Monday, September 26, 2011

Fantastic Flower of Fall: Ironweed


Bells Bend Park

Tiger Swallowtail on Ironweed

One doesn't even have to leave Metropolitan Nashville to see this Fall bloomer's deep magenta hues. Ironweed grows along roadsides and interstates, as well as in people's backyards. It blooms for about four weeks between August and October. Ironweed loves a moist habitat and can grow up to 12 feet. Its large purple flower cluster can reach a measurement of 3' by 3'. The genus name Vernonia Gigantea honors William Vernon, an English botanists who collected a variety of plants in Maryland from the 1680s-1710s. Cattle do not like the taste of the plant and leave it alone in their pastures.
Many butterflies get nectar from Ironweed. The tiger swallowtail, diana, great spangle fritillary and monarch are just a few of its frequent visitors. Birds also make use of the plant. When the plant has ceased blooming, goldfinches eat the seeds.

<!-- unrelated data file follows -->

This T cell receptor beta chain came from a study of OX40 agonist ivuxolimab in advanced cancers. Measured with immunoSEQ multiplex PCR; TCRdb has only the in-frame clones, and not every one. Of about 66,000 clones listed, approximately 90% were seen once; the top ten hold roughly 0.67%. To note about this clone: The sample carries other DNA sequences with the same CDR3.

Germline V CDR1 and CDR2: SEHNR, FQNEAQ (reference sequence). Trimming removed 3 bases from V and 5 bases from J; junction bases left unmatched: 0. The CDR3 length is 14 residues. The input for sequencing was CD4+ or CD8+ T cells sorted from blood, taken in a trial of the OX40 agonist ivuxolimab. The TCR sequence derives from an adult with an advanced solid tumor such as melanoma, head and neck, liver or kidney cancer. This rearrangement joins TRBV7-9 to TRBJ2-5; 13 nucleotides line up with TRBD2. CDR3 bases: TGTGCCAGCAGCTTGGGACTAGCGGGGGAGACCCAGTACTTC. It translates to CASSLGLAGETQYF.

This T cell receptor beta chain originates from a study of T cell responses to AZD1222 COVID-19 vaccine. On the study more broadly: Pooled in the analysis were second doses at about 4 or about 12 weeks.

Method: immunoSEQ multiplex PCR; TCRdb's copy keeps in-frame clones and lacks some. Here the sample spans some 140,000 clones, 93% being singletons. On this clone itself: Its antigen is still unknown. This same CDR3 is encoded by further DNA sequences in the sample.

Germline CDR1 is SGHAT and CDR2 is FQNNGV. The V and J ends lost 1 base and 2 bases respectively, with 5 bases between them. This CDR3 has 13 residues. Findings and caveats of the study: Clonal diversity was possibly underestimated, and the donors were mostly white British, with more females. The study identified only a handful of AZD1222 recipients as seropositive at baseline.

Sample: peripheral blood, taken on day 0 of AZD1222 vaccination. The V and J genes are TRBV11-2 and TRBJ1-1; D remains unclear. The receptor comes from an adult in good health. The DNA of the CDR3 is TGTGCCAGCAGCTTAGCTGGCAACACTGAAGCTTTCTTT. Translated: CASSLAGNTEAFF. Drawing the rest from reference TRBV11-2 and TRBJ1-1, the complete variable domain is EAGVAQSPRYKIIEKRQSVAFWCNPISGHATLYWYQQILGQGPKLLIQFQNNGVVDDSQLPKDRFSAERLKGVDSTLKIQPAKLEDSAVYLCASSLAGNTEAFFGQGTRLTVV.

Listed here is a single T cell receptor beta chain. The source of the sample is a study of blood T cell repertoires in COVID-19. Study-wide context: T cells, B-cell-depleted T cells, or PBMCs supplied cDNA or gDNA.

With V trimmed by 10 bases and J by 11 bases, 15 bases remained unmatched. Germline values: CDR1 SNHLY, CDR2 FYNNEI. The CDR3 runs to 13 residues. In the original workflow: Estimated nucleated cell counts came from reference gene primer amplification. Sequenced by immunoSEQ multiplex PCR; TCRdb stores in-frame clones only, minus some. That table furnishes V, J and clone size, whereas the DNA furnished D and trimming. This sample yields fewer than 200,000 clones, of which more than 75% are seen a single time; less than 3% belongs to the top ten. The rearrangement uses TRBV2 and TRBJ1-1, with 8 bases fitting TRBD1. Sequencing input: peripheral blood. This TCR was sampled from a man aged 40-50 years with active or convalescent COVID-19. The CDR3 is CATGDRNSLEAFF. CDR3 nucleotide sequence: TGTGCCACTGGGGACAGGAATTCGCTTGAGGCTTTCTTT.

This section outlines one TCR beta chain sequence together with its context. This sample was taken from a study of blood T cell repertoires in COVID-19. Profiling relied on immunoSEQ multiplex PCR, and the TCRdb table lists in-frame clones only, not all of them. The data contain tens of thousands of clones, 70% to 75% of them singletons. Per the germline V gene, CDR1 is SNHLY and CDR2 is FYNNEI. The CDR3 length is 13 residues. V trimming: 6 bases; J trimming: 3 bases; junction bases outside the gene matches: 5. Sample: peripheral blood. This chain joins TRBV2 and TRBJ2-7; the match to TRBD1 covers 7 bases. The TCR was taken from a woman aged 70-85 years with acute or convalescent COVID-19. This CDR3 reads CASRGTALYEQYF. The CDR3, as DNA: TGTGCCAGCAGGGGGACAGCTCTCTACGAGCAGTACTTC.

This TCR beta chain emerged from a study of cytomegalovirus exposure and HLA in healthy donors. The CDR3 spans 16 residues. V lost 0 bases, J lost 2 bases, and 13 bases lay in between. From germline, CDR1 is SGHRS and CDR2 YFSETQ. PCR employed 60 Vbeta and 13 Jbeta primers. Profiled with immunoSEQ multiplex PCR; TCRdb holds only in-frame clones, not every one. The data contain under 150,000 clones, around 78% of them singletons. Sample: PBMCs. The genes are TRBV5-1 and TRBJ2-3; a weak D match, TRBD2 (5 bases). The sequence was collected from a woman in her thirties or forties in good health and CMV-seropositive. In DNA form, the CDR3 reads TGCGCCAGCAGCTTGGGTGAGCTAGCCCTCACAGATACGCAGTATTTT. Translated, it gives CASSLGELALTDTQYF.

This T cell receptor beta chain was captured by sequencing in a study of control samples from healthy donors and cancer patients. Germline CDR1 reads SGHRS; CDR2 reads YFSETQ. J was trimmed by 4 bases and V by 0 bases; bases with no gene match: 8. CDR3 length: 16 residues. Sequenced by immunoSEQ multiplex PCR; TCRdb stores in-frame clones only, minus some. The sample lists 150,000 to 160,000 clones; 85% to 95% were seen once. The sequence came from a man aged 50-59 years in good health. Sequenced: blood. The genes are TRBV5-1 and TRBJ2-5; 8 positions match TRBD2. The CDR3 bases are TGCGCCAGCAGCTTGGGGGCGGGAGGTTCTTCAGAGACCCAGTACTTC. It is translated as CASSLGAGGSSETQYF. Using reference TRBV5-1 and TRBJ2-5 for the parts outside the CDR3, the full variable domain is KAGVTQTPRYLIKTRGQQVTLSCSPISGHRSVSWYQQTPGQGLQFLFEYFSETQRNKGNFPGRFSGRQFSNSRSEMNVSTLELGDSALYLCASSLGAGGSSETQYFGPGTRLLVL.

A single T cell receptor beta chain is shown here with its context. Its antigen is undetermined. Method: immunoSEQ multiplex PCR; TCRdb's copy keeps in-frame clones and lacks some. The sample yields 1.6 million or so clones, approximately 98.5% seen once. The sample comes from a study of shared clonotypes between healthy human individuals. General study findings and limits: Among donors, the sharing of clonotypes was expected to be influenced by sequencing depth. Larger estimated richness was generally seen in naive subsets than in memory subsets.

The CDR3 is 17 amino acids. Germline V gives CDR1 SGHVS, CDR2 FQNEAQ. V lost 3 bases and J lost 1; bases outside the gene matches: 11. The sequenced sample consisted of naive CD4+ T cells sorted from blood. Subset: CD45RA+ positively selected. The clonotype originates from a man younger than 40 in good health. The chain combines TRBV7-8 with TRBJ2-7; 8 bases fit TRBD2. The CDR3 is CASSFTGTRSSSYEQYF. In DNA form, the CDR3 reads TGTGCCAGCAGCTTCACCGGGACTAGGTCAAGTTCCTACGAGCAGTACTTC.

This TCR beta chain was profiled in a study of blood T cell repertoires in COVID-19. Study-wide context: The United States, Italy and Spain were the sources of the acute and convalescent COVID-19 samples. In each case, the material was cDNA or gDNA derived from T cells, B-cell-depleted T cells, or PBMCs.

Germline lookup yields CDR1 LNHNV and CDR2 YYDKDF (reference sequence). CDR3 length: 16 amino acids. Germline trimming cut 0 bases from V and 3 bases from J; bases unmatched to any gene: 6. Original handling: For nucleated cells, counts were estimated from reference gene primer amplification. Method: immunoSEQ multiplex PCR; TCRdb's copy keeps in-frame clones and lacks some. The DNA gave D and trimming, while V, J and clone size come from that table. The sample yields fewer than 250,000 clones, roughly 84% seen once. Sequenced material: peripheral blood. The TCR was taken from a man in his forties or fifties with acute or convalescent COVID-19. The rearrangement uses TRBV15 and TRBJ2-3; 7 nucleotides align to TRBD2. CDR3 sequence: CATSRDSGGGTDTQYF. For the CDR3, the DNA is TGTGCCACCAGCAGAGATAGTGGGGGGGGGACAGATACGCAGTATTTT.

Edwin Warner Park, near Nashville, has a spectacular show of Ironweed, Goldenrod, and Thoroughwort in the Fall in the field near the Nature Center. There is a mowed path so visitors can walk through the flowering field and experience the plants, butterflies, and birds up close. Another great place to see this beautiful Autumn plant is Bells Bend Park, just North of Nashville. Bells Bend has a 2.6 mile loop that winds through rolling fields of old farm pastures along the Cumberland River. Nashville purchased this land in 1989 for use as a landfill. Former mayor, Bill Purcell had different plans and now it is an 800-plus-acre park with trails. The park's view of the Fall wildflower display featuring purple Ironweed and showy yellow Goldenrods seems to go on infinitely.
Ironweed is also a powerful medicinal and magical wildflower. Ironweed's leaves and roots have been used medicinally by Native Americans to ease pain during pregnancy and after childbirth and to regulate menses. According to folklore, one can gain control over bosses and co-workers if Ironweed is carried wrapped in purple flannel.

No comments:

Post a Comment